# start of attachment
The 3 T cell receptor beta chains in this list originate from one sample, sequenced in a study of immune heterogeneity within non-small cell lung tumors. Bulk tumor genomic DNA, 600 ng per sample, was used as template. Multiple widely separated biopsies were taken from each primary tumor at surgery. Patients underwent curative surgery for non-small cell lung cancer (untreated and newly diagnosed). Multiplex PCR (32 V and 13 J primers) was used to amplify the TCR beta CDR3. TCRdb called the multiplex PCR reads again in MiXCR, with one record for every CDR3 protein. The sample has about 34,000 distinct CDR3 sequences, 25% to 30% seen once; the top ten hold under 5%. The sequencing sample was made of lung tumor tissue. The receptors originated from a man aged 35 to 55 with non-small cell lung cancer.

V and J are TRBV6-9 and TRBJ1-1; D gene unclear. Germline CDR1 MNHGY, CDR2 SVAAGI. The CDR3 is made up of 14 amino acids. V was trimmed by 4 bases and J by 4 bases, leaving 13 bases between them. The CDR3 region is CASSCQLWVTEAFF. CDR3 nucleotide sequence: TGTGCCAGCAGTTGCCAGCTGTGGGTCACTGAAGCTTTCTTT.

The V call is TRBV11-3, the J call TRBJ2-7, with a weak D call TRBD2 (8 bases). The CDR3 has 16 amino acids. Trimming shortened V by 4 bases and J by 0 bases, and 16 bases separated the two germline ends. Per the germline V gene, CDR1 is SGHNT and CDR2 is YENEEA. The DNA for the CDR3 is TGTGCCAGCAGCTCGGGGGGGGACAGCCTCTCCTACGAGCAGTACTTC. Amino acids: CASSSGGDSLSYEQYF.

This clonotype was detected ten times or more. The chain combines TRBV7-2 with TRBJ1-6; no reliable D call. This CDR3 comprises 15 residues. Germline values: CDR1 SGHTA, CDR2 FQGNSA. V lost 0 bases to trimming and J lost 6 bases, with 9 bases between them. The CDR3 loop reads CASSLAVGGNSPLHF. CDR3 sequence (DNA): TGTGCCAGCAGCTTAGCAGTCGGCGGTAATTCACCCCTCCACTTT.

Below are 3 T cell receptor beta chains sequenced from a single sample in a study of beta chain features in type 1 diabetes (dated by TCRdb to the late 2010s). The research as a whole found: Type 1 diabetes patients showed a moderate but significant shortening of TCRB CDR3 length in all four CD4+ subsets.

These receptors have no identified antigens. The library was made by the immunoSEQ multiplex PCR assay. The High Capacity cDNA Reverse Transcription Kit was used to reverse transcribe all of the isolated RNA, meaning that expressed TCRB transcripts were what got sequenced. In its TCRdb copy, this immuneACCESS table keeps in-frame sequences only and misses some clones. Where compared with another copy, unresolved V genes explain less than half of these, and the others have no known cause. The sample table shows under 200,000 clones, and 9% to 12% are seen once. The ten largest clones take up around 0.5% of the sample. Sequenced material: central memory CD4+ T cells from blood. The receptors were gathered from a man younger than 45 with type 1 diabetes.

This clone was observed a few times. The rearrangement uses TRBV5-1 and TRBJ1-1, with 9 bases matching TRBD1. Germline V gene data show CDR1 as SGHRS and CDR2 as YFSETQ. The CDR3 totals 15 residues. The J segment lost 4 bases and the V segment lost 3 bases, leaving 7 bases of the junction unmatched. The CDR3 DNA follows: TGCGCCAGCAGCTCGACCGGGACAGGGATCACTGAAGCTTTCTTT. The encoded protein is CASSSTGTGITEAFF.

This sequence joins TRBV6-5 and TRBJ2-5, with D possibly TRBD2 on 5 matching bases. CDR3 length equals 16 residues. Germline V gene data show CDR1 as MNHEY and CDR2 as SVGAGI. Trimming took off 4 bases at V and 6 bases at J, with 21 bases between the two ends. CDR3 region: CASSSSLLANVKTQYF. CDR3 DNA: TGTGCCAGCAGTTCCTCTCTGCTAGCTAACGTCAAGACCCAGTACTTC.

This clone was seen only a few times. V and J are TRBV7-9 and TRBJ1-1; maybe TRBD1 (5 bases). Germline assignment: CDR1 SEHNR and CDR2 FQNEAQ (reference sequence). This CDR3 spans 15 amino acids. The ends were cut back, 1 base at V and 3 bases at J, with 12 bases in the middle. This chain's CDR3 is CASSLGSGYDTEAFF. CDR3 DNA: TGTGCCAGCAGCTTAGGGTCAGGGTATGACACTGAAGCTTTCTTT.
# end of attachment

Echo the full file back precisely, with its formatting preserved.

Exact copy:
The 3 T cell receptor beta chains in this list originate from one sample, sequenced in a study of immune heterogeneity within non-small cell lung tumors. Bulk tumor genomic DNA, 600 ng per sample, was used as template. Multiple widely separated biopsies were taken from each primary tumor at surgery. Patients underwent curative surgery for non-small cell lung cancer (untreated and newly diagnosed). Multiplex PCR (32 V and 13 J primers) was used to amplify the TCR beta CDR3. TCRdb called the multiplex PCR reads again in MiXCR, with one record for every CDR3 protein. The sample has about 34,000 distinct CDR3 sequences, 25% to 30% seen once; the top ten hold under 5%. The sequencing sample was made of lung tumor tissue. The receptors originated from a man aged 35 to 55 with non-small cell lung cancer.

V and J are TRBV6-9 and TRBJ1-1; D gene unclear. Germline CDR1 MNHGY, CDR2 SVAAGI. The CDR3 is made up of 14 amino acids. V was trimmed by 4 bases and J by 4 bases, leaving 13 bases between them. The CDR3 region is CASSCQLWVTEAFF. CDR3 nucleotide sequence: TGTGCCAGCAGTTGCCAGCTGTGGGTCACTGAAGCTTTCTTT.

The V call is TRBV11-3, the J call TRBJ2-7, with a weak D call TRBD2 (8 bases). The CDR3 has 16 amino acids. Trimming shortened V by 4 bases and J by 0 bases, and 16 bases separated the two germline ends. Per the germline V gene, CDR1 is SGHNT and CDR2 is YENEEA. The DNA for the CDR3 is TGTGCCAGCAGCTCGGGGGGGGACAGCCTCTCCTACGAGCAGTACTTC. Amino acids: CASSSGGDSLSYEQYF.

This clonotype was detected ten times or more. The chain combines TRBV7-2 with TRBJ1-6; no reliable D call. This CDR3 comprises 15 residues. Germline values: CDR1 SGHTA, CDR2 FQGNSA. V lost 0 bases to trimming and J lost 6 bases, with 9 bases between them. The CDR3 loop reads CASSLAVGGNSPLHF. CDR3 sequence (DNA): TGTGCCAGCAGCTTAGCAGTCGGCGGTAATTCACCCCTCCACTTT.

Below are 3 T cell receptor beta chains sequenced from a single sample in a study of beta chain features in type 1 diabetes (dated by TCRdb to the late 2010s). The research as a whole found: Type 1 diabetes patients showed a moderate but significant shortening of TCRB CDR3 length in all four CD4+ subsets.

These receptors have no identified antigens. The library was made by the immunoSEQ multiplex PCR assay. The High Capacity cDNA Reverse Transcription Kit was used to reverse transcribe all of the isolated RNA, meaning that expressed TCRB transcripts were what got sequenced. In its TCRdb copy, this immuneACCESS table keeps in-frame sequences only and misses some clones. Where compared with another copy, unresolved V genes explain less than half of these, and the others have no known cause. The sample table shows under 200,000 clones, and 9% to 12% are seen once. The ten largest clones take up around 0.5% of the sample. Sequenced material: central memory CD4+ T cells from blood. The receptors were gathered from a man younger than 45 with type 1 diabetes.

This clone was observed a few times. The rearrangement uses TRBV5-1 and TRBJ1-1, with 9 bases matching TRBD1. Germline V gene data show CDR1 as SGHRS and CDR2 as YFSETQ. The CDR3 totals 15 residues. The J segment lost 4 bases and the V segment lost 3 bases, leaving 7 bases of the junction unmatched. The CDR3 DNA follows: TGCGCCAGCAGCTCGACCGGGACAGGGATCACTGAAGCTTTCTTT. The encoded protein is CASSSTGTGITEAFF.

This sequence joins TRBV6-5 and TRBJ2-5, with D possibly TRBD2 on 5 matching bases. CDR3 length equals 16 residues. Germline V gene data show CDR1 as MNHEY and CDR2 as SVGAGI. Trimming took off 4 bases at V and 6 bases at J, with 21 bases between the two ends. CDR3 region: CASSSSLLANVKTQYF. CDR3 DNA: TGTGCCAGCAGTTCCTCTCTGCTAGCTAACGTCAAGACCCAGTACTTC.

This clone was seen only a few times. V and J are TRBV7-9 and TRBJ1-1; maybe TRBD1 (5 bases). Germline assignment: CDR1 SEHNR and CDR2 FQNEAQ (reference sequence). This CDR3 spans 15 amino acids. The ends were cut back, 1 base at V and 3 bases at J, with 12 bases in the middle. This chain's CDR3 is CASSLGSGYDTEAFF. CDR3 DNA: TGTGCCAGCAGCTTAGGGTCAGGGTATGACACTGAAGCTTTCTTT.